2021
https://www.librarything.com/topic/333774#7558529 ( )
  dchaikin | Jul 19, 2021 |
We are absurdly accustomed to the miracle of a few written signs being able to contain immortal imagery, involutions of thought, new worlds with live people, speaking, weeping, laughing. We take it for granted so simply that in a sense, by the very act of brutish routine acceptance, we undo the work of the ages, the history of the gradual elaboration of poetical description and construction, from the treeman to Browning, from the caveman to Keats. What if we awake one day, all of us, and find ourselves utterly unable to read?

Charles Kinbote simply tosses off little observations like this for almost no reason as he wanders through his spiraling story, weaving himself back and forth in time, unfolding the death of John Shade.* It is these moments of piercing clarity amidst the chaos that make this work much more than its story, more than its craft. The hints of sorrow and fear that occasionally ring through our narrator, suggesting that he knows the truth, are what make this heartbreaking. The sparkling, joyful hideousness of Kinbote, even (especially) when he is fully invested in his own tale, is what makes it fun. (That and the fact that it's a novel written in the end notes to a poem. And the whole book is part of the story. And it is holding hands with all the author's other books. I have a thing for things like this, you see.)

Truthfully, in terms of sheer enjoyment, this one is probably about a four for me; I loved it, but not it-took-over-my-life kind of loved. I take that to be a factor of where it falls in my own reading history; having already enjoyed its literary descendants, I am hungry for a more postmodern level of complexity. Unless it's Shade? If it's Shade, I seriously missed it. Damn, what if it's Shade? Onto the reread shelf with you! This is just one of the ones I wish I had encountered much sooner, before those other things. On the other hand, if I had read it sooner, I probably would not have recognized the sheer genius apparent in Nabokov's seemingly effortless writing. The clear, astounding language itself is the star here.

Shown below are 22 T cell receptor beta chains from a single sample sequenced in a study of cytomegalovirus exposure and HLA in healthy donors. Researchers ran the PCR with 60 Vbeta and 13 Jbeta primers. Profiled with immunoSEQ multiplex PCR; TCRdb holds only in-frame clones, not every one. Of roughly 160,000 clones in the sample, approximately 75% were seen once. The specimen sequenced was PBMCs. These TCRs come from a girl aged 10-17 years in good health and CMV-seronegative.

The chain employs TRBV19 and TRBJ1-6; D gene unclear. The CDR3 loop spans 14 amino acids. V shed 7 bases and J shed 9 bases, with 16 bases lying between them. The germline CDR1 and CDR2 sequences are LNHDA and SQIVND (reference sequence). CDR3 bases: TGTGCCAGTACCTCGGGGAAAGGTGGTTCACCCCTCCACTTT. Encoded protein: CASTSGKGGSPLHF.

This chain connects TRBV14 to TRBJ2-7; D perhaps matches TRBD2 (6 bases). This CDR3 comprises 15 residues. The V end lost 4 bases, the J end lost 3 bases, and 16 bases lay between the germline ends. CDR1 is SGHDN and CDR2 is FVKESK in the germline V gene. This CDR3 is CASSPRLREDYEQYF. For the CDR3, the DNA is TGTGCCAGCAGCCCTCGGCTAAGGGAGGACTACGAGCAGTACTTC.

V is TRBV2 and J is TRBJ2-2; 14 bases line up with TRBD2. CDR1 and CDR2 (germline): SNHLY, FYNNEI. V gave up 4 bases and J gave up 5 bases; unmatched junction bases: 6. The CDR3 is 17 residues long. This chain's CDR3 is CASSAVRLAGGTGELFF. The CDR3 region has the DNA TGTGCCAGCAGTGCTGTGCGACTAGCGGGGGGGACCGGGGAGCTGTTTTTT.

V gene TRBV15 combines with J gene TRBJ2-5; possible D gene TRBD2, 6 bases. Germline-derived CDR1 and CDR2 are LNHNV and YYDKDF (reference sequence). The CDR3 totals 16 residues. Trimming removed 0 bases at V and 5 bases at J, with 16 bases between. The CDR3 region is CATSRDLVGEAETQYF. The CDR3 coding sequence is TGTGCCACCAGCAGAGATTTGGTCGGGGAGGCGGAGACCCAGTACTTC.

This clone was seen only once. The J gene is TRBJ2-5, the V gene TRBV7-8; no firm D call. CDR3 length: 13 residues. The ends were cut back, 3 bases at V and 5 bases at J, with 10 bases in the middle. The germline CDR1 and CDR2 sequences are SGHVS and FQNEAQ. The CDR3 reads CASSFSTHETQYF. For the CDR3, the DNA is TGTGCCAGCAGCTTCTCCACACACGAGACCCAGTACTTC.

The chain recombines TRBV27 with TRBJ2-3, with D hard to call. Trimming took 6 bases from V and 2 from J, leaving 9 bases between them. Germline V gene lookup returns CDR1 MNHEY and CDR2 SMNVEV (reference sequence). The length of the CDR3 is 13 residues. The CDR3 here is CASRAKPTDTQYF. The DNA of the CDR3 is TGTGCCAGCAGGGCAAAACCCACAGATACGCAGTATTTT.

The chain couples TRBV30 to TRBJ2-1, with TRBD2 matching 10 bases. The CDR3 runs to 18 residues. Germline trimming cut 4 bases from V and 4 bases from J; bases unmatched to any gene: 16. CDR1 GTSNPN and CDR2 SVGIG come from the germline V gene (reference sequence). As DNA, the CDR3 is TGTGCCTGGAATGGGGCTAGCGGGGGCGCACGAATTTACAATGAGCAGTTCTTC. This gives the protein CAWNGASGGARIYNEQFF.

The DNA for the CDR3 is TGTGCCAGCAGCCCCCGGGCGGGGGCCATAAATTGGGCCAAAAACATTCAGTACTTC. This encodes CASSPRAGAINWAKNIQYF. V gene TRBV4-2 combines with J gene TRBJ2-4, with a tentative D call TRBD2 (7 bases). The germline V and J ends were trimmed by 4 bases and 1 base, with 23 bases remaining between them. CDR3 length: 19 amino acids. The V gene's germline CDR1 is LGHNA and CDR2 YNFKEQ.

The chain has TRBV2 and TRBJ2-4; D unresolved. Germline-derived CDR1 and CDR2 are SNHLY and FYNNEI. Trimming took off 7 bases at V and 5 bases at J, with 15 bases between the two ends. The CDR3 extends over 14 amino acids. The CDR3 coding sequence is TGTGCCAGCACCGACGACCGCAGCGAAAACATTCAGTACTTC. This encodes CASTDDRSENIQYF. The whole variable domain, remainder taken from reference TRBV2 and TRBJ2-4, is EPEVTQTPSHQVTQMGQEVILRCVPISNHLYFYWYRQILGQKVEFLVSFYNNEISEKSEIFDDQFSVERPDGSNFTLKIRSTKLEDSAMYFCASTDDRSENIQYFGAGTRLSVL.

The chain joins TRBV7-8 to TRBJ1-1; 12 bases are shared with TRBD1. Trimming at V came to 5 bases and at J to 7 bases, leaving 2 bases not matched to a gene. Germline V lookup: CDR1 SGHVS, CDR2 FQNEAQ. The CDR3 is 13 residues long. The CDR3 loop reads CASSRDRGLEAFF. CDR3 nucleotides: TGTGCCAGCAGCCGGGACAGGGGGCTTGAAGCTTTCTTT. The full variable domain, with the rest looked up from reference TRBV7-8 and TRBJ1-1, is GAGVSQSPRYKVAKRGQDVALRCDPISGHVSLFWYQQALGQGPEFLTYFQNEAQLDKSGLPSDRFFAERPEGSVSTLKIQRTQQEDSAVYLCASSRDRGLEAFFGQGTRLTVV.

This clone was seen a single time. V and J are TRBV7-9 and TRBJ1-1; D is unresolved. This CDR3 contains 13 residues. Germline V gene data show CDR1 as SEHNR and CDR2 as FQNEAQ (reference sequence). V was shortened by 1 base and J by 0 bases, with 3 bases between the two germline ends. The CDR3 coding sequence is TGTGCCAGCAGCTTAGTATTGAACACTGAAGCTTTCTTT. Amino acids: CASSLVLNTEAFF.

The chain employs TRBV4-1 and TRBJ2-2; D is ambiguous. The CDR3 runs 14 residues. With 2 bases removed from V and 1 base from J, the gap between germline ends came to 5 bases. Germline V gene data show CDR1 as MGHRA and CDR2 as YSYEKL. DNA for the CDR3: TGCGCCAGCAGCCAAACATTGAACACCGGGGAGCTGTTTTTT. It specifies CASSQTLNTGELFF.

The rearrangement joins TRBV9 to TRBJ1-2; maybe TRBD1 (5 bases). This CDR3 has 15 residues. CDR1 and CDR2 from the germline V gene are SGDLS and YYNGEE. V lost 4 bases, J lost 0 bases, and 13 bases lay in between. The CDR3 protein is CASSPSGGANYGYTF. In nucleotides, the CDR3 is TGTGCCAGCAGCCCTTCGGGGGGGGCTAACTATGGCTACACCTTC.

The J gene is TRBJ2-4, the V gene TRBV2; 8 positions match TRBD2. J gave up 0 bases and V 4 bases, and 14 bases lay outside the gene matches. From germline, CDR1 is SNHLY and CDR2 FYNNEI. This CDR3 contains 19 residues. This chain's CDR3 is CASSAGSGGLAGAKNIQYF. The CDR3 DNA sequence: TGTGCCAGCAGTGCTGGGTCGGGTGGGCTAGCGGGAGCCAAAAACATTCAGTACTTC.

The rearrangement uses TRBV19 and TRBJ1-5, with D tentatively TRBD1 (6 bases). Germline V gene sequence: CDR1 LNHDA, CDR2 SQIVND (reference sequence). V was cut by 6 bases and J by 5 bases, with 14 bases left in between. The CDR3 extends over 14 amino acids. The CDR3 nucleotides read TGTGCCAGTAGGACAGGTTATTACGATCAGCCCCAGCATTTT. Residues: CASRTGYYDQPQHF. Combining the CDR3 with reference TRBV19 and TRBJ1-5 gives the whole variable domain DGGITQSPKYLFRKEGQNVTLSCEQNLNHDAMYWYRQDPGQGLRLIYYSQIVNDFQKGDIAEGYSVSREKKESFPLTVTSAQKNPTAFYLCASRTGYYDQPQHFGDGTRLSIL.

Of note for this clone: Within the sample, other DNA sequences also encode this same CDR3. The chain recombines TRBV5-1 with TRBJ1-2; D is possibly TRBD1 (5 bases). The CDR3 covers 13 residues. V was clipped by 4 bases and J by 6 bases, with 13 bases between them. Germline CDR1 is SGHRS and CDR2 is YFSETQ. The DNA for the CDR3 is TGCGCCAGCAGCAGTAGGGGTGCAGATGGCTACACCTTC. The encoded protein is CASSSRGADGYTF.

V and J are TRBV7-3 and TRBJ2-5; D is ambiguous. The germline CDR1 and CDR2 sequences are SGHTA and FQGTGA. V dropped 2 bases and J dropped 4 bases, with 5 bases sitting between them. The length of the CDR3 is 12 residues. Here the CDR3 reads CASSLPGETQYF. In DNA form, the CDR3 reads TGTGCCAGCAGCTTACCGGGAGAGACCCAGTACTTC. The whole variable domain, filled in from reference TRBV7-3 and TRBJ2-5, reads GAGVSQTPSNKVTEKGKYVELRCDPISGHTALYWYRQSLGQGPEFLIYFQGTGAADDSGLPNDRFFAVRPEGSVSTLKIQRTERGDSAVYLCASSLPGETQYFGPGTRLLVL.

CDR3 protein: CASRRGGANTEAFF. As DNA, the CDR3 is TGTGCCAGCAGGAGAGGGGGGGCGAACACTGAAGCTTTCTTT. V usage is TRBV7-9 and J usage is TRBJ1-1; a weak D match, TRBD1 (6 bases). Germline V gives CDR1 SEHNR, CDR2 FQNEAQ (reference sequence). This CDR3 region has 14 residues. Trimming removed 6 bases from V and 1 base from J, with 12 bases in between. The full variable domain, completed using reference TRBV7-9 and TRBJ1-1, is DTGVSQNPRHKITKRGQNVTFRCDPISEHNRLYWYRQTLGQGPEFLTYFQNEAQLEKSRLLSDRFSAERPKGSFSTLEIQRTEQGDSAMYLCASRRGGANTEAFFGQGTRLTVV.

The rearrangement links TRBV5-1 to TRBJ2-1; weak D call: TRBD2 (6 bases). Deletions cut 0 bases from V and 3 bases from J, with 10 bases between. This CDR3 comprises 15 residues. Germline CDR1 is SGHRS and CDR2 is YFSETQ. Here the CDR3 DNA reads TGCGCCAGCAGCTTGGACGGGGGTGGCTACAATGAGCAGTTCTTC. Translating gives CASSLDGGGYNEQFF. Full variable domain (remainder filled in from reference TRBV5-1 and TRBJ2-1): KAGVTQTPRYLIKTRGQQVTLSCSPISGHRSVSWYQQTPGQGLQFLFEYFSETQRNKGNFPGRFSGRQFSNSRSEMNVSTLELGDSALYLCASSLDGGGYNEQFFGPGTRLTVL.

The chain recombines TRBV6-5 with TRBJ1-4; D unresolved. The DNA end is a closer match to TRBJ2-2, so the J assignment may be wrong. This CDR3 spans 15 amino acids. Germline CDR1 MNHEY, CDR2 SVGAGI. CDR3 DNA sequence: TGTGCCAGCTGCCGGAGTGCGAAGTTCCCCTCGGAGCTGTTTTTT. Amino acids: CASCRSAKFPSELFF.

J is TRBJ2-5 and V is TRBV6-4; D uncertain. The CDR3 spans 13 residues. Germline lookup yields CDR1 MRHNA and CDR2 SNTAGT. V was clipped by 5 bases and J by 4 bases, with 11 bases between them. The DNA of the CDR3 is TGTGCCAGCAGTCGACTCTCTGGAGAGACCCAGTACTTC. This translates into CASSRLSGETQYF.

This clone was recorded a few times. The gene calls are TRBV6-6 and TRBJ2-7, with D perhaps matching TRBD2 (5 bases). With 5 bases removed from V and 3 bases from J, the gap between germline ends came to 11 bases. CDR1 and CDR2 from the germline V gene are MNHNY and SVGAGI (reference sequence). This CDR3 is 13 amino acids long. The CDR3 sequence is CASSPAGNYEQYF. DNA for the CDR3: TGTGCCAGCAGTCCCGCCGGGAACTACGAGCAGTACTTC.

I would like to say something more significant, but I'm coming up short. So many others have reviewed this so much better than I could already. If you haven't read this one yet, give it a go. Then come back and read the first several reviews on the book's first page on GR. They're better than mine. (I especially like Manny's review.)

*Things that happen on the very first page (the very first sentence in fact) do not qualify as spoilers. And, yes, this is one of those books where you read the foreword. And of course the end notes. And the index. The whole book, Goodreaders. Read the whole book.

Personal note: Read in [b:Novels, 1955-1962: Lolita / Pnin / Pale Fire / The Lolita Screenplay|7807|Novels, 1955-1962 Lolita / Pnin / Pale Fire / The Lolita Screenplay|Vladimir Nabokov|https://d.gr-assets.com/books/1347492521s/7807.jpg|10855], reviewing separately. (If I end up reading the whole omnibus I'll go back and fix all the shelving to get the book and page counts right, but right now I'm mostly planning on just reading this one. Mostly.) ( )
1 vote amyotheramy | May 11, 2021 |
You basically have two choices when you read Pale Fire: you can spend a few hours trying to puzzle out all the layers of metatextual games Nabokov troweled onto it, flipping back and forth between notes chasing what's "real" and "not real"; or you can just read it more or less straight through and treat the highbrow critical theory stuff as a neat but secondary adornment over Nabokov's typically lovely, erudite, I-can't-believe-he's-not-a-native-English-speaker prose. I mostly took the second path, because, while I always appreciate it when smart authors try to do cool stuff, I found the number of loose ends piling up as the novel progressed to be a little much, and I'm not sure that putting in the extra effort would have been rewarded.

I learned from the Wikipedia article that this type of metafiction falls into a sub-category called a "poioumenon", although the ostensible narrator's role in creating the central poem gives it an almost "Künstlerroman"-ish aspect. Then again, Kinbote's parodic professor character also hints at "roman à clef" elements as well. All these non-English terms are giving me a powerful desire to drink a domestic light beer and advocate the bombing of a foreign country, so I'll just cut to the chase. The novel's structure is four simple sections: